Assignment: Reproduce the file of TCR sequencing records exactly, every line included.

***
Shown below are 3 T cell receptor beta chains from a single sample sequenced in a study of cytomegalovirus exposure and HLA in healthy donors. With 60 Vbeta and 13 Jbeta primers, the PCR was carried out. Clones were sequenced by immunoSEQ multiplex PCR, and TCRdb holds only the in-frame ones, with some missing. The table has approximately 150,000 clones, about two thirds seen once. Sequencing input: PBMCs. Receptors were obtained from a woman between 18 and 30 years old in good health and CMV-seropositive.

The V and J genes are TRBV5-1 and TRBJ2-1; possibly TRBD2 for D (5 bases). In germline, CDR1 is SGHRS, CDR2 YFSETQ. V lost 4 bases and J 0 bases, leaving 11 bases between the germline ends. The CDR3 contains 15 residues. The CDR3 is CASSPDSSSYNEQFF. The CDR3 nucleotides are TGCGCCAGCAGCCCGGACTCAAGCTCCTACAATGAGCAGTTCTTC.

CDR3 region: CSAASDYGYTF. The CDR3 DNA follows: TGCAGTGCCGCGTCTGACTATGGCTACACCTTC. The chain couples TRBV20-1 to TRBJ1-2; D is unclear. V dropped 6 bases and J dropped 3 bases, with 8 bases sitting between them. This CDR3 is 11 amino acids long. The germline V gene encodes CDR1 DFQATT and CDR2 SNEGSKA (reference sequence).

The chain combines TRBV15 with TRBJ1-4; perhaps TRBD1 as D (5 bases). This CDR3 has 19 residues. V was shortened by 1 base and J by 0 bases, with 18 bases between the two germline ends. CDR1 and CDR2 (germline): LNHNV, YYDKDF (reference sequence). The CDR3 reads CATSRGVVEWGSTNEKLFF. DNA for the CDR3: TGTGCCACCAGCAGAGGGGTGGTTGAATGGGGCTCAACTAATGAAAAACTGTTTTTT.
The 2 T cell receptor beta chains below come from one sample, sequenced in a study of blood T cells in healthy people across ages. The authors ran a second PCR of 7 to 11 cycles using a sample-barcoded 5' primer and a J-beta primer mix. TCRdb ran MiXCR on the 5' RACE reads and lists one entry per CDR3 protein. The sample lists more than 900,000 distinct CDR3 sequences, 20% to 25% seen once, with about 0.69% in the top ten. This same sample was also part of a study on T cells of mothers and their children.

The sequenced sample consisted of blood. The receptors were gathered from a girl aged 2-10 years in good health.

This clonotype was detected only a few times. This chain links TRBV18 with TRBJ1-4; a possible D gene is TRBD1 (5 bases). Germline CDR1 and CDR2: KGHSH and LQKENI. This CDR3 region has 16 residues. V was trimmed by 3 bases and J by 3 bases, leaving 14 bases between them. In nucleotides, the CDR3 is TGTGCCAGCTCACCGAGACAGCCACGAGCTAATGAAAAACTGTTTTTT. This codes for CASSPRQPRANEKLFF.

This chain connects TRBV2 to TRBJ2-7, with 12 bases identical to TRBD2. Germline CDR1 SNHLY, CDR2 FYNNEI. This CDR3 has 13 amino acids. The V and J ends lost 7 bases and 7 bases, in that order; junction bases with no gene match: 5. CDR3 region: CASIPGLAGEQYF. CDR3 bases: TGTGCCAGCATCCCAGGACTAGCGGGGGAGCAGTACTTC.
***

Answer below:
Shown below are 3 T cell receptor beta chains from a single sample sequenced in a study of cytomegalovirus exposure and HLA in healthy donors. With 60 Vbeta and 13 Jbeta primers, the PCR was carried out. Clones were sequenced by immunoSEQ multiplex PCR, and TCRdb holds only the in-frame ones, with some missing. The table has approximately 150,000 clones, about two thirds seen once. Sequencing input: PBMCs. Receptors were obtained from a woman between 18 and 30 years old in good health and CMV-seropositive.

The V and J genes are TRBV5-1 and TRBJ2-1; possibly TRBD2 for D (5 bases). In germline, CDR1 is SGHRS, CDR2 YFSETQ. V lost 4 bases and J 0 bases, leaving 11 bases between the germline ends. The CDR3 contains 15 residues. The CDR3 is CASSPDSSSYNEQFF. The CDR3 nucleotides are TGCGCCAGCAGCCCGGACTCAAGCTCCTACAATGAGCAGTTCTTC.

CDR3 region: CSAASDYGYTF. The CDR3 DNA follows: TGCAGTGCCGCGTCTGACTATGGCTACACCTTC. The chain couples TRBV20-1 to TRBJ1-2; D is unclear. V dropped 6 bases and J dropped 3 bases, with 8 bases sitting between them. This CDR3 is 11 amino acids long. The germline V gene encodes CDR1 DFQATT and CDR2 SNEGSKA (reference sequence).

The chain combines TRBV15 with TRBJ1-4; perhaps TRBD1 as D (5 bases). This CDR3 has 19 residues. V was shortened by 1 base and J by 0 bases, with 18 bases between the two germline ends. CDR1 and CDR2 (germline): LNHNV, YYDKDF (reference sequence). The CDR3 reads CATSRGVVEWGSTNEKLFF. DNA for the CDR3: TGTGCCACCAGCAGAGGGGTGGTTGAATGGGGCTCAACTAATGAAAAACTGTTTTTT.
The 2 T cell receptor beta chains below come from one sample, sequenced in a study of blood T cells in healthy people across ages. The authors ran a second PCR of 7 to 11 cycles using a sample-barcoded 5' primer and a J-beta primer mix. TCRdb ran MiXCR on the 5' RACE reads and lists one entry per CDR3 protein. The sample lists more than 900,000 distinct CDR3 sequences, 20% to 25% seen once, with about 0.69% in the top ten. This same sample was also part of a study on T cells of mothers and their children.

The sequenced sample consisted of blood. The receptors were gathered from a girl aged 2-10 years in good health.

This clonotype was detected only a few times. This chain links TRBV18 with TRBJ1-4; a possible D gene is TRBD1 (5 bases). Germline CDR1 and CDR2: KGHSH and LQKENI. This CDR3 region has 16 residues. V was trimmed by 3 bases and J by 3 bases, leaving 14 bases between them. In nucleotides, the CDR3 is TGTGCCAGCTCACCGAGACAGCCACGAGCTAATGAAAAACTGTTTTTT. This codes for CASSPRQPRANEKLFF.

This chain connects TRBV2 to TRBJ2-7, with 12 bases identical to TRBD2. Germline CDR1 SNHLY, CDR2 FYNNEI. This CDR3 has 13 amino acids. The V and J ends lost 7 bases and 7 bases, in that order; junction bases with no gene match: 5. CDR3 region: CASIPGLAGEQYF. CDR3 bases: TGTGCCAGCATCCCAGGACTAGCGGGGGAGCAGTACTTC.